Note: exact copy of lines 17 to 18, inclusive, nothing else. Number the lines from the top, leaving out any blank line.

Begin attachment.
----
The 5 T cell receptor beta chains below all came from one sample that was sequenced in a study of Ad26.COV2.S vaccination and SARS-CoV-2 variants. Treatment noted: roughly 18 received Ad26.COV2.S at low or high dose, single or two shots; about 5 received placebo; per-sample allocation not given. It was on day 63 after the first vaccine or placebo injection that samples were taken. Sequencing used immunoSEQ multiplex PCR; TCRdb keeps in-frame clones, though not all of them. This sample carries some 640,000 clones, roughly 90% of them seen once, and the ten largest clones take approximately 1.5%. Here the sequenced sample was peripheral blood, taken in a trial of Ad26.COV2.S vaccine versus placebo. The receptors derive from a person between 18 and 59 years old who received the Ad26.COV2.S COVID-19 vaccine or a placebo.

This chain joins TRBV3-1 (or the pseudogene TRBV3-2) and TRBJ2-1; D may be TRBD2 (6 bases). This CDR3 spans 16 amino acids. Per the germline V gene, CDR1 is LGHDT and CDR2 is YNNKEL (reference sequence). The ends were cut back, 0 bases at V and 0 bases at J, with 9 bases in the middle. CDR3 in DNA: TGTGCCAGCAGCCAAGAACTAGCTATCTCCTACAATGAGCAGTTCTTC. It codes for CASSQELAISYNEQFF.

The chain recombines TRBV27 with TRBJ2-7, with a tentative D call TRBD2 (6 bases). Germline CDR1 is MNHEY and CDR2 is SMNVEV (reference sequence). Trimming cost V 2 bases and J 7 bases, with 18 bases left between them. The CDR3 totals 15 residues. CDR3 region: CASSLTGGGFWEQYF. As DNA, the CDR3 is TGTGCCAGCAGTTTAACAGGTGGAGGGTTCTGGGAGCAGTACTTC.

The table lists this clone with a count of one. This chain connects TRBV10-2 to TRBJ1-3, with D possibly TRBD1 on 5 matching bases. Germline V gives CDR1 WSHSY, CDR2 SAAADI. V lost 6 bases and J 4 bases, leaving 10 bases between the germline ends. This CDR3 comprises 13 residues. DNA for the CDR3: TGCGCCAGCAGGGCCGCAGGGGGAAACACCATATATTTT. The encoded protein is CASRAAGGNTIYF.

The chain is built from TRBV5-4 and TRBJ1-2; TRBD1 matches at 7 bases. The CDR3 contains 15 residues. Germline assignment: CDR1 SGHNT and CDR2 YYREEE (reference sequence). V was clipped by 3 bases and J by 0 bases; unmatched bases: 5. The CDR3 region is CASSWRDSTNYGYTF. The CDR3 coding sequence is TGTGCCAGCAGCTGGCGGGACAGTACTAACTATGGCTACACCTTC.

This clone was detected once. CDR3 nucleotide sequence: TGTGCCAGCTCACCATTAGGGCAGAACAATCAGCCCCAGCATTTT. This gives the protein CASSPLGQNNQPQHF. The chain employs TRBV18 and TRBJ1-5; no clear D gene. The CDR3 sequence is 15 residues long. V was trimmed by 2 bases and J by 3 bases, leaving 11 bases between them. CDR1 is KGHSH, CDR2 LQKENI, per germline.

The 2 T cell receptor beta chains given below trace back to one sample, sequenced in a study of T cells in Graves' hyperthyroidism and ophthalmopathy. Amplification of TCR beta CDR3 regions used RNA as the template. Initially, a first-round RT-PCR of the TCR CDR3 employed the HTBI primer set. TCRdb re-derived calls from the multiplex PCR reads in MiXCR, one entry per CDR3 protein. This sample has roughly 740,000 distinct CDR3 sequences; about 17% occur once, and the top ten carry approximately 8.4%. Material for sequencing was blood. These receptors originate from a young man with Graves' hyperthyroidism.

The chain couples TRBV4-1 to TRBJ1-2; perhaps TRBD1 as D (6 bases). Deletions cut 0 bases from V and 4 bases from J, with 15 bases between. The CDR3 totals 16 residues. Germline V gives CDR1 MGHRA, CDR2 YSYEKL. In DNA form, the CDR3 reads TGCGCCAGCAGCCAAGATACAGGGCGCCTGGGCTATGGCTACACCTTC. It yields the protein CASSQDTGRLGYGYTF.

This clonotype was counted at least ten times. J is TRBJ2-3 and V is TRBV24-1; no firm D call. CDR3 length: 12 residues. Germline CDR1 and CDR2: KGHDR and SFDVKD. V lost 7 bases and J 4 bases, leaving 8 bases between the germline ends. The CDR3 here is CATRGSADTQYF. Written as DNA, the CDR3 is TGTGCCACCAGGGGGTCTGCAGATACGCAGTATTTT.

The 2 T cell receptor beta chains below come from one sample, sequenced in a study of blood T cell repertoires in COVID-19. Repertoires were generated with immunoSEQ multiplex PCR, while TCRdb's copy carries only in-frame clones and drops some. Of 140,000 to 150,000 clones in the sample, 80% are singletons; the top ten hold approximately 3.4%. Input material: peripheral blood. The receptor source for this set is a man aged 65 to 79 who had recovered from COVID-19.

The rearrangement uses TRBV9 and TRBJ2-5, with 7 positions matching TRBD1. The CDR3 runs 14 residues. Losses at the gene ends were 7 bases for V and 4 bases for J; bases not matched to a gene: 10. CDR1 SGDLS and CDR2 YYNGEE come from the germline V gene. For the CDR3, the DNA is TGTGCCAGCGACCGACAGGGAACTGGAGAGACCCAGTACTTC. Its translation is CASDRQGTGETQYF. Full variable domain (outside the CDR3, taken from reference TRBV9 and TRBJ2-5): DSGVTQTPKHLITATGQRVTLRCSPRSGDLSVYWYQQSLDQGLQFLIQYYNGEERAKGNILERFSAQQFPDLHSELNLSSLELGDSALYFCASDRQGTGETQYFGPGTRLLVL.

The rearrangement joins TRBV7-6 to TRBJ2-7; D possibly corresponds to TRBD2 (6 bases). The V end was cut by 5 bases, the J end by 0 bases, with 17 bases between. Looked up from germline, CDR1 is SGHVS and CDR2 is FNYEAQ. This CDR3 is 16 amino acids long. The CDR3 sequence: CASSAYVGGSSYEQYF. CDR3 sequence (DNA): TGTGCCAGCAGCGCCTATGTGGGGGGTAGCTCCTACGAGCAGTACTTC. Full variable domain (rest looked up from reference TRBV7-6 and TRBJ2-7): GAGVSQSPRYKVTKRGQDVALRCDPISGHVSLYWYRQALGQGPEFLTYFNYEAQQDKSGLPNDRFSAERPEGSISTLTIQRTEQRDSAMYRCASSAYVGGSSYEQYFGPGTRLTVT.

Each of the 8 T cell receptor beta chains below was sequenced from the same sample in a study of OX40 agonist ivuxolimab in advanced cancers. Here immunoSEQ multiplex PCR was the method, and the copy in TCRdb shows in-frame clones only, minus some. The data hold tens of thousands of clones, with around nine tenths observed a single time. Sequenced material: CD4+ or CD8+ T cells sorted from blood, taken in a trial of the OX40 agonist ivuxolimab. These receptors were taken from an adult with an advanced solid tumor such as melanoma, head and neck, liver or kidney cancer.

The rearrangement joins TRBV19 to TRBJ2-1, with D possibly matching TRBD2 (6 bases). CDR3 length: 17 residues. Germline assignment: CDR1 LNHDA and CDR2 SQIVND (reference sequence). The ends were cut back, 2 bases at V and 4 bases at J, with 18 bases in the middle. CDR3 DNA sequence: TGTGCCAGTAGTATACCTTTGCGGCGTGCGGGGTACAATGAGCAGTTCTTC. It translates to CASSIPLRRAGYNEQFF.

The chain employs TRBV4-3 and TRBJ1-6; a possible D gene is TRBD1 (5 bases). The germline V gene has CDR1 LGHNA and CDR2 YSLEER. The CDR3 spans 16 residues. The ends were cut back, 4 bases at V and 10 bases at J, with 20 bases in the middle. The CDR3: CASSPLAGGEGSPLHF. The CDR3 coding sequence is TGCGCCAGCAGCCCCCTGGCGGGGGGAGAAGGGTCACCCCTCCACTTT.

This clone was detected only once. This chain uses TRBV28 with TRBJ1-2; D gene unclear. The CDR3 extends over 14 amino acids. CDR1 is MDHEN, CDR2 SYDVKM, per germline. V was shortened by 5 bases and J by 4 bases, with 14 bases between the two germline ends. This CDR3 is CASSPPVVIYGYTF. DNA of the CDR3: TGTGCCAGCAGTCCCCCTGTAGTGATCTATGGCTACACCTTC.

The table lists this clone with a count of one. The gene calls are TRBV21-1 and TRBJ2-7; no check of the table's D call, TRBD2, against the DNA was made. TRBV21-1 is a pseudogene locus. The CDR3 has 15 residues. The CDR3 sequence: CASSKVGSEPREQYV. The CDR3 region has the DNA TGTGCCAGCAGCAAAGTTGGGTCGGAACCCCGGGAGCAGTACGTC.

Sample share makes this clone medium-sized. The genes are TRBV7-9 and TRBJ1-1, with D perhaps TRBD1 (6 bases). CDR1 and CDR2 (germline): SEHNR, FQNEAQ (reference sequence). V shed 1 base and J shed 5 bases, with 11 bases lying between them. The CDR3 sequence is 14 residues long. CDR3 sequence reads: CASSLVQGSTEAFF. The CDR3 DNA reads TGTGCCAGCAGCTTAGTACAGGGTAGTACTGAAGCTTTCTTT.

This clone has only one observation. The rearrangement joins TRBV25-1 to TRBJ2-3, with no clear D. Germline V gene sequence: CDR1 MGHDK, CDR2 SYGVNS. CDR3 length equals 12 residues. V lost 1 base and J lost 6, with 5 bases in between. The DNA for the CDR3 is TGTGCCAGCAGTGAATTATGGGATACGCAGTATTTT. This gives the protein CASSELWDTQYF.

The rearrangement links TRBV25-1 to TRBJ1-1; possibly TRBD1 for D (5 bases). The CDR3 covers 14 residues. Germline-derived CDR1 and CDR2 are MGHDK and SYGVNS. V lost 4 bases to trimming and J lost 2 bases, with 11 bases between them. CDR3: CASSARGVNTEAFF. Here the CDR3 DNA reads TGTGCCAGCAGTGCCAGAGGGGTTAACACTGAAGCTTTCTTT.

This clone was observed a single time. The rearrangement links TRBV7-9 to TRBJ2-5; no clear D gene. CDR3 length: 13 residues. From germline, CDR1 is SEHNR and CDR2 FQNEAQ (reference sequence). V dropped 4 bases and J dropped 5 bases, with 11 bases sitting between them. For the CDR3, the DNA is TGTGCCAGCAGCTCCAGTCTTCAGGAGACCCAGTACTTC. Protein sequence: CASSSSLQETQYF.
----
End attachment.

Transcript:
The table lists this clone with a count of one. The gene calls are TRBV21-1 and TRBJ2-7; no check of the table's D call, TRBD2, against the DNA was made. TRBV21-1 is a pseudogene locus. The CDR3 has 15 residues. The CDR3 sequence: CASSKVGSEPREQYV. The CDR3 region has the DNA TGTGCCAGCAGCAAAGTTGGGTCGGAACCCCGGGAGCAGTACGTC.

Sample share makes this clone medium-sized. The genes are TRBV7-9 and TRBJ1-1, with D perhaps TRBD1 (6 bases). CDR1 and CDR2 (germline): SEHNR, FQNEAQ (reference sequence). V shed 1 base and J shed 5 bases, with 11 bases lying between them. The CDR3 sequence is 14 residues long. CDR3 sequence reads: CASSLVQGSTEAFF. The CDR3 DNA reads TGTGCCAGCAGCTTAGTACAGGGTAGTACTGAAGCTTTCTTT.